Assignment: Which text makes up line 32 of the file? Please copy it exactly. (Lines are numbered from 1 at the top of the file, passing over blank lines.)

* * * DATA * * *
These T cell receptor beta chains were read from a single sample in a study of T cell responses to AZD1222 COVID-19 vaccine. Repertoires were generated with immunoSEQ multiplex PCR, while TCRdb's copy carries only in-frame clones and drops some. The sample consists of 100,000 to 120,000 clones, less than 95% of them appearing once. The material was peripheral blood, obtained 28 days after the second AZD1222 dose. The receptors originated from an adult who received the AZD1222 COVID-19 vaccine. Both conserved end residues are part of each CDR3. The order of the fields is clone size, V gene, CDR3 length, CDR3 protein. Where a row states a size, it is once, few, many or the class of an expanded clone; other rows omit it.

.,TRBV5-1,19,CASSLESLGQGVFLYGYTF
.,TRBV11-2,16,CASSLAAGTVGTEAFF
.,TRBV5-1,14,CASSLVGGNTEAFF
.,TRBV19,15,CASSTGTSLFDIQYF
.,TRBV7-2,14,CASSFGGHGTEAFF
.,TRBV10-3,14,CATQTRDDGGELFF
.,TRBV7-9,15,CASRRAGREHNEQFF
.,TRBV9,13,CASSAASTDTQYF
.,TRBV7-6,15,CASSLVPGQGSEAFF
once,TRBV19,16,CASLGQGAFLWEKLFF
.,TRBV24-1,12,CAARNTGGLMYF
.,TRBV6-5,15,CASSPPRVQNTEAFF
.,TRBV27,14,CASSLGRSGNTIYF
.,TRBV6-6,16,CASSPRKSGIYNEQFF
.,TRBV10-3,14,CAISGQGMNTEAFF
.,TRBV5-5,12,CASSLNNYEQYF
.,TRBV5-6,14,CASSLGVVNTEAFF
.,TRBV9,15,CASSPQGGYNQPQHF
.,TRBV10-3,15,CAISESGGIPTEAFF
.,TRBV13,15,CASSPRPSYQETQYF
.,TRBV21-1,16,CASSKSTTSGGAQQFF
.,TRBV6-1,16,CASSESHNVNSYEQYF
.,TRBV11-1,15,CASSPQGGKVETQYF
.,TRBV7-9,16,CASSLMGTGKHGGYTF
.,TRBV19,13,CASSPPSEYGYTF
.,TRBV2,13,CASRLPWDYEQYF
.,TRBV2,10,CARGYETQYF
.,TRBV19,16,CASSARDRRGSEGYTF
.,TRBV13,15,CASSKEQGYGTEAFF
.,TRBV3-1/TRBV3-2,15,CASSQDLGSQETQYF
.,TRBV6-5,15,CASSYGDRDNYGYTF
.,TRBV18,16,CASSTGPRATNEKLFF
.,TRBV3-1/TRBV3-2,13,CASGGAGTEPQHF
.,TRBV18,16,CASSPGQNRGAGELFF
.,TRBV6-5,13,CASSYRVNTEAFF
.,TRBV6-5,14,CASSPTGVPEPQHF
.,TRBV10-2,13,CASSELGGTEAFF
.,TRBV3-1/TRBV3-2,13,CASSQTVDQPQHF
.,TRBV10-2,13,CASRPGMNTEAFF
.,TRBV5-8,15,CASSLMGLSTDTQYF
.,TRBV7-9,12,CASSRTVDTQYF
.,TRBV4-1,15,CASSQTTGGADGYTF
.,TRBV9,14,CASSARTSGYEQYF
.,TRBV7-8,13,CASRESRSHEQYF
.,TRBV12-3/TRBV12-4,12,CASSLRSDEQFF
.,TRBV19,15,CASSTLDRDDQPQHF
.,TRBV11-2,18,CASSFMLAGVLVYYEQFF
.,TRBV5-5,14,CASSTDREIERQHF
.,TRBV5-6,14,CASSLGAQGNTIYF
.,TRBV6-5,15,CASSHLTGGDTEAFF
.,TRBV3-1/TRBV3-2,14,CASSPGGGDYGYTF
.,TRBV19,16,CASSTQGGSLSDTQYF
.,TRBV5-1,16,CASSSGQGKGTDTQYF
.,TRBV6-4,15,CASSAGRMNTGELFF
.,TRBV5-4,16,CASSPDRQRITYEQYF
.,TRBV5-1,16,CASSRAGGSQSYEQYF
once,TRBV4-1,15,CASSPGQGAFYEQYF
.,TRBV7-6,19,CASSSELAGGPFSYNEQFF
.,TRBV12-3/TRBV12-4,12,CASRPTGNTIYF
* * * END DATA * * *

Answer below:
.,TRBV6-5,15,CASSYGDRDNYGYTF